And then, just like at Jesus’ baptism, the voice of God is heard again confirming who Jesus is; “my Son”, but this time it is coupled with a command to those present; “listen to him”.

And the message for the modern Christian is no different, “listen to him”. To follow Christ is to imitate Christ in all things. To walk in his footsteps, to seek to imitate him in all that we do. And this begins with listening. We must take time to listen to Christ.  To hear his teachings and his guidance for our everyday. To develop our ears so that we can identify when he is speaking.  To be able to discern his voice from all the other voices in our world, and from our own selfish voice.

Questions/Discussion;

  • What stood out for you in today’s story? Do you have any questions?
  • One of the ways that it helpful to develop our ability to listen to Jesus is the prayer of Examen. Have a go at doing this (parents maybe this could be done in smaller time frames with younger children.  At the end of todays post we have included two suggested formats for the prayer of examen.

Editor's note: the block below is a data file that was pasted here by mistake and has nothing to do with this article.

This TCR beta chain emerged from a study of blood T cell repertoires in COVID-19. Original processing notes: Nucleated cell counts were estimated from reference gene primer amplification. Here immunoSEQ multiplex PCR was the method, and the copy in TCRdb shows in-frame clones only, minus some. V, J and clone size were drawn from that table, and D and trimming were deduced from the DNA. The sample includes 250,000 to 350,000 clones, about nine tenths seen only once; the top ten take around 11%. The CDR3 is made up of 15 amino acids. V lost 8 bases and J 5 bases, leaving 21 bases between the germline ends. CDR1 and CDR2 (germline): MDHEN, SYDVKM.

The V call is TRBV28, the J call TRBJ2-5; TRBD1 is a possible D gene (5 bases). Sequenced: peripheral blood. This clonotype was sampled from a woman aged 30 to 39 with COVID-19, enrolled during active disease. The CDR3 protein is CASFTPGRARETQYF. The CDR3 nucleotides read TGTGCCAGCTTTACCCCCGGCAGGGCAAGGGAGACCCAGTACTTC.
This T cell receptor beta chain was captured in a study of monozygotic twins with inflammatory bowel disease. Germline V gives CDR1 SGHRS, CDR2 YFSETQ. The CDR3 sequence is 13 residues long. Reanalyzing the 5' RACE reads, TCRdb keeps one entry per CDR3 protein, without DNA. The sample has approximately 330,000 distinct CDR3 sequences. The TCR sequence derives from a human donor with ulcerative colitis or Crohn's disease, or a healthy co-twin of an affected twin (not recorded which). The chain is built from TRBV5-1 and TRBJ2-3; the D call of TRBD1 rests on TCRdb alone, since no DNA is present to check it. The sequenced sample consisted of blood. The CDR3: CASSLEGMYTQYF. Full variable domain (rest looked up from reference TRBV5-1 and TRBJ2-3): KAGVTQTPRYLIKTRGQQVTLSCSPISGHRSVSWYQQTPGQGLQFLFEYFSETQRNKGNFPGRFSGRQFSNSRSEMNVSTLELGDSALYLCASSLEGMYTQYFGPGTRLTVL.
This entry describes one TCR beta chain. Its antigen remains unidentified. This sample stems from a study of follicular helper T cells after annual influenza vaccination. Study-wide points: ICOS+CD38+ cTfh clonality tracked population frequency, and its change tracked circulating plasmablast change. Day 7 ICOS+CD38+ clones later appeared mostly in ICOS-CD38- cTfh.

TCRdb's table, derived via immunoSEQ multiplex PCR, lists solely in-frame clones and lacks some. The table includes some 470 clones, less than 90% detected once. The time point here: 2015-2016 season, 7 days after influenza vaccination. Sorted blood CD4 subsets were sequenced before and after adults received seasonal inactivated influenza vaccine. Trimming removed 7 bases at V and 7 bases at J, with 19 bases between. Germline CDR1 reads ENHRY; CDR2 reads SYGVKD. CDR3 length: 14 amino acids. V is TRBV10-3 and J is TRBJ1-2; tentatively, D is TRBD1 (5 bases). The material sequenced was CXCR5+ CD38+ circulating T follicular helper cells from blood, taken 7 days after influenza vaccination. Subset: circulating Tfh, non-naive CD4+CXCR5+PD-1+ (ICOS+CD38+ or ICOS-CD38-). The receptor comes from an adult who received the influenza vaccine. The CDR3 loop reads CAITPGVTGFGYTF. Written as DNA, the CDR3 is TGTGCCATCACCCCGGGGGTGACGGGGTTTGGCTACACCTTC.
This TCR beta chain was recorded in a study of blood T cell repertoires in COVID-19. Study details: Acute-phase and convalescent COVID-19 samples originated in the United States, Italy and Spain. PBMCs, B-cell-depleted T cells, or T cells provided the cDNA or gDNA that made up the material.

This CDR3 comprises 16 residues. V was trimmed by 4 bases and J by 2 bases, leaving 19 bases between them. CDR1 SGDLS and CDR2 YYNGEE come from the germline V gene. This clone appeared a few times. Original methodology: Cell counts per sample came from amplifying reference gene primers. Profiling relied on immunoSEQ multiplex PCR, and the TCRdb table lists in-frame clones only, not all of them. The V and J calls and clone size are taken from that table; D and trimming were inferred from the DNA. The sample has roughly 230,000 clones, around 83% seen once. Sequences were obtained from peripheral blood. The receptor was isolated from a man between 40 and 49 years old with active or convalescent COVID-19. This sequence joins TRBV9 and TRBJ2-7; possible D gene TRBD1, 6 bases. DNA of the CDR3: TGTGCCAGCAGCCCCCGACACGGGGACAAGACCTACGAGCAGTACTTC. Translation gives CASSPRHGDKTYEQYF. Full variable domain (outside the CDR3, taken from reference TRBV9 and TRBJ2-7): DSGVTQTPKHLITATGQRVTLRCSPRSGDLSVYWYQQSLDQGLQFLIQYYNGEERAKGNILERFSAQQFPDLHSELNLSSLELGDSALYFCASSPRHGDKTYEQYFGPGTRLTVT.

• Take time to listen for God’s promptings this week as you spend time in prayer, reading God’s word (the bible) and observing the world around you.

Pray For Each Other

If you get a chance during the day or later in the week, catch up Mark 9:14-29 because tomorrow we continue to Mark 9:30.

 Prayer of Examen for younger children ages 5-9 (adapted from suggested outline at; https://www.dsj.org/wp-content/uploads/2016/10/STF-Daily-Examen-for-Families.pdf)

  1. Beginning Prayer. Set a prayerful tone. “Let’s pray about our day.”

“God, you have been with us all day long, since the time we woke up until now. Help us to remember our day so we can bring it to you.”

  1. What happened today?

Review the events of the day, moving through the parts of the day and offering prompts as necessary. “What happened in the morning when we woke up? . . . What happened at school? . . . When we got home? . . . When were we angry? . . . Sad? . . . Happy? . . . What was beautiful? . . . What was amazing?” Optionally, write down responses on a dry erase board or in a prayer journal.